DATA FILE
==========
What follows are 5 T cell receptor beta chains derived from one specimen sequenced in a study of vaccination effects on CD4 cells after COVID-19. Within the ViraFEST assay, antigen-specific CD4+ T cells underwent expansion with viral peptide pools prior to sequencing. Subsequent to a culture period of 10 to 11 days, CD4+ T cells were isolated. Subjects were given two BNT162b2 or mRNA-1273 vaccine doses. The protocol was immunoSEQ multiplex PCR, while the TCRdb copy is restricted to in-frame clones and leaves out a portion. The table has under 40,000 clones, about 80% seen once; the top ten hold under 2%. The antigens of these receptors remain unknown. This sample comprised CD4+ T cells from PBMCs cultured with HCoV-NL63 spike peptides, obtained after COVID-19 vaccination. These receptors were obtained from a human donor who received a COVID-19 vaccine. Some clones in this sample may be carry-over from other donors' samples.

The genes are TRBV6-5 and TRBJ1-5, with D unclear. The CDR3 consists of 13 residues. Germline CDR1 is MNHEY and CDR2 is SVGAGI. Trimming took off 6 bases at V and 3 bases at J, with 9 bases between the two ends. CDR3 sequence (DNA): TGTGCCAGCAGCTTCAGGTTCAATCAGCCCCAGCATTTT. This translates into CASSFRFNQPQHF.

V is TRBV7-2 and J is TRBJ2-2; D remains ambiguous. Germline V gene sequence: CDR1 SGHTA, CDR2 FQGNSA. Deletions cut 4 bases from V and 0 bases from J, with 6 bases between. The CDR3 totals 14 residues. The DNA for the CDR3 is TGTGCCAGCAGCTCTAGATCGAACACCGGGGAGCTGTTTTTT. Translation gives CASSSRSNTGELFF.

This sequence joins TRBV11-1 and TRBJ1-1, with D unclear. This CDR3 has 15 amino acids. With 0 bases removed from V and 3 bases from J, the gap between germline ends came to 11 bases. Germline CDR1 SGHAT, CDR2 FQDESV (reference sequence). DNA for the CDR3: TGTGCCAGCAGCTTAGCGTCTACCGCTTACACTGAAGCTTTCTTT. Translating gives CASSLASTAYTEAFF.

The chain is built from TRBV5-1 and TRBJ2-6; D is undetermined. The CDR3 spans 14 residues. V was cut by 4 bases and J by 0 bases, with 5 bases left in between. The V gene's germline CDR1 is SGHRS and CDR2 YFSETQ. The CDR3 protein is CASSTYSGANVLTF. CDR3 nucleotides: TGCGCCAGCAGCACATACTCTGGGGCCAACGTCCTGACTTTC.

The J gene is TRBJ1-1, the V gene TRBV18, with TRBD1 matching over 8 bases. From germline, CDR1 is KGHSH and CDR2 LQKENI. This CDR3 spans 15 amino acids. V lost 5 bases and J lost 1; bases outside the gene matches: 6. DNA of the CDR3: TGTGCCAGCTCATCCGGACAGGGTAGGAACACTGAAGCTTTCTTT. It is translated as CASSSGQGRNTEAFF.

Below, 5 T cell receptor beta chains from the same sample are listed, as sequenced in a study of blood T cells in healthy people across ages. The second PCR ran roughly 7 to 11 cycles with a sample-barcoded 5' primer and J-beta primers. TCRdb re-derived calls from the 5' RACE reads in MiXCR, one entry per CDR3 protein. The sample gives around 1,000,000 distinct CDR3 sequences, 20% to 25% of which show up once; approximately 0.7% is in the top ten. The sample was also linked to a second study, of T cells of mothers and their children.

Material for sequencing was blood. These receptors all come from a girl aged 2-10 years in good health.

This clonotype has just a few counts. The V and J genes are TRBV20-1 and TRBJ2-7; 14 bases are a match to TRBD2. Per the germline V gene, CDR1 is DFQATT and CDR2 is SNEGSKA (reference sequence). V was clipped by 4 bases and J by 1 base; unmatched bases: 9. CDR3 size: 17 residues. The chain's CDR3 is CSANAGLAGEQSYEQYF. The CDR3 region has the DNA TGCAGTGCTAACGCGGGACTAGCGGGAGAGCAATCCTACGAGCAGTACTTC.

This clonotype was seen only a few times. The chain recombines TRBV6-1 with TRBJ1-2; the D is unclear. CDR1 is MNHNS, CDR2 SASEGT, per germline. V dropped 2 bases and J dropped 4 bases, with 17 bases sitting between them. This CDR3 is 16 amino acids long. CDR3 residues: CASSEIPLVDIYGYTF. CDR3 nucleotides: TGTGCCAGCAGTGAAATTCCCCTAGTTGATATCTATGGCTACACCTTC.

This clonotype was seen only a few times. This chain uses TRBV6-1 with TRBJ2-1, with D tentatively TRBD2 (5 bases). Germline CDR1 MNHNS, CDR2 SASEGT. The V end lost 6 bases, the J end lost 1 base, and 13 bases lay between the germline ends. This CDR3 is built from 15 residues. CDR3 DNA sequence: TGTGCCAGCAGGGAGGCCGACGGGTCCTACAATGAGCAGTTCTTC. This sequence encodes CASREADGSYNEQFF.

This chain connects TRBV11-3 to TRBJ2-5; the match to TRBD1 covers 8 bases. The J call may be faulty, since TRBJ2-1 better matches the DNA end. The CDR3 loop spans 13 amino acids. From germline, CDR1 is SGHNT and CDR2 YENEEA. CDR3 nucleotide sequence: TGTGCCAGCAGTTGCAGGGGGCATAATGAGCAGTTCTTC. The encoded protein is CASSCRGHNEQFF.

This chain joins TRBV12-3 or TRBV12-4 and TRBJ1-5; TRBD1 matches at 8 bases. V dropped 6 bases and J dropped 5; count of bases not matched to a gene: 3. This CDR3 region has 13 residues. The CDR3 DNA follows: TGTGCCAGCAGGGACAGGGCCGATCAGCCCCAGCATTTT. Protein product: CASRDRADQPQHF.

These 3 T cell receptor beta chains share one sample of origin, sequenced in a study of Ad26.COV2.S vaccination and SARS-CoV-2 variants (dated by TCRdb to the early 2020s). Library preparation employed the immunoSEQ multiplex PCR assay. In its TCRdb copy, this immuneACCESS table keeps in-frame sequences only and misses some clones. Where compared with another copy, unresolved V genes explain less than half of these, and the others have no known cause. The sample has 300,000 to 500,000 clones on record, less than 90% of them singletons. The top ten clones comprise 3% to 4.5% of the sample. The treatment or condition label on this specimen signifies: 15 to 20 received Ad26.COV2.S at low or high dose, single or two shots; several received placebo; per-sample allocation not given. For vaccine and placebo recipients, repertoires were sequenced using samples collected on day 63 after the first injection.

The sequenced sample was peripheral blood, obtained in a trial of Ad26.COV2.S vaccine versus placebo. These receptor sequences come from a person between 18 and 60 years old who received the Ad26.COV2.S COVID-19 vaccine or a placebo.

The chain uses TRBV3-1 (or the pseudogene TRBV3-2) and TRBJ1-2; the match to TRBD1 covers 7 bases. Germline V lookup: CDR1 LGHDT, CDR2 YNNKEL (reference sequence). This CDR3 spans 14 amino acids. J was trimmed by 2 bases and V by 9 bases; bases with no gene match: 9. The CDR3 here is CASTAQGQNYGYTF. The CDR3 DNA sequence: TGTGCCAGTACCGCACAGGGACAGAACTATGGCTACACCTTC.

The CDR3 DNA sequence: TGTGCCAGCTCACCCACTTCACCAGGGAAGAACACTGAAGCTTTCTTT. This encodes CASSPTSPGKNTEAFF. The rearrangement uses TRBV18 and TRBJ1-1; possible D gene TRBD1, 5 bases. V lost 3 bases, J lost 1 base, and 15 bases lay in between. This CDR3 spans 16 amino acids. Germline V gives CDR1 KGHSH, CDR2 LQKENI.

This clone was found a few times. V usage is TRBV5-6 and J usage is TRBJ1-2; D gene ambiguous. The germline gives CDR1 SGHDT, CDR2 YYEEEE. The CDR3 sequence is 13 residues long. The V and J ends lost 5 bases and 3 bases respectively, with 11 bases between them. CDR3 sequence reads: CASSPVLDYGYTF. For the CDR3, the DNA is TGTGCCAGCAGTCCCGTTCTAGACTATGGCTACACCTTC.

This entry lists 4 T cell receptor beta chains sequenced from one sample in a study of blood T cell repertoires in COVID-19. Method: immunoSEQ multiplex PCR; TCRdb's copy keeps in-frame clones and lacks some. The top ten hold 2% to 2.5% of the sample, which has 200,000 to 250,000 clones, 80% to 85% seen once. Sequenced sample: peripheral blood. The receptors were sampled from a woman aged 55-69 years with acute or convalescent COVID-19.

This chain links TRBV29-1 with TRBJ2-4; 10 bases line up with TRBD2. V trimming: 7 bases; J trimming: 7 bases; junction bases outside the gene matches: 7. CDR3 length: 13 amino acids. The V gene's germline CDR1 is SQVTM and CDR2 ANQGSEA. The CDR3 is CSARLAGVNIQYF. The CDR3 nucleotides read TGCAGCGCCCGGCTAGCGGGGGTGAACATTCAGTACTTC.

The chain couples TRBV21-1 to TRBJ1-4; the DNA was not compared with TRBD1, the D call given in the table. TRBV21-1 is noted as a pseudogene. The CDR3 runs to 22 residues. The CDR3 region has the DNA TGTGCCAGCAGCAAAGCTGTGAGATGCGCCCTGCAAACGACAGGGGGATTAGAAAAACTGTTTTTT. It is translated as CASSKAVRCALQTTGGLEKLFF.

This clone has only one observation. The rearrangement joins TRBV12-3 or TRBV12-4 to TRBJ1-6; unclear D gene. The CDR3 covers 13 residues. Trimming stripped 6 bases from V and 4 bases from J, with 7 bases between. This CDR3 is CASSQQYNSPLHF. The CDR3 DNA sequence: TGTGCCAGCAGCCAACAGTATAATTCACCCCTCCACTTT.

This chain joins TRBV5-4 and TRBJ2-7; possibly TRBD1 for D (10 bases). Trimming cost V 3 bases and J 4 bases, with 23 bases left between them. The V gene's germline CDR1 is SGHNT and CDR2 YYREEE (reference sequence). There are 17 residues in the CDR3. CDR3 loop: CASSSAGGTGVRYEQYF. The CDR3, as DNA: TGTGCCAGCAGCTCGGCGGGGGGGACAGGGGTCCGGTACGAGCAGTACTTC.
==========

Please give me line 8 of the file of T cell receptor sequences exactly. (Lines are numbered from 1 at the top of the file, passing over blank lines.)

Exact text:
Material for sequencing was blood. These receptors all come from a girl aged 2-10 years in good health.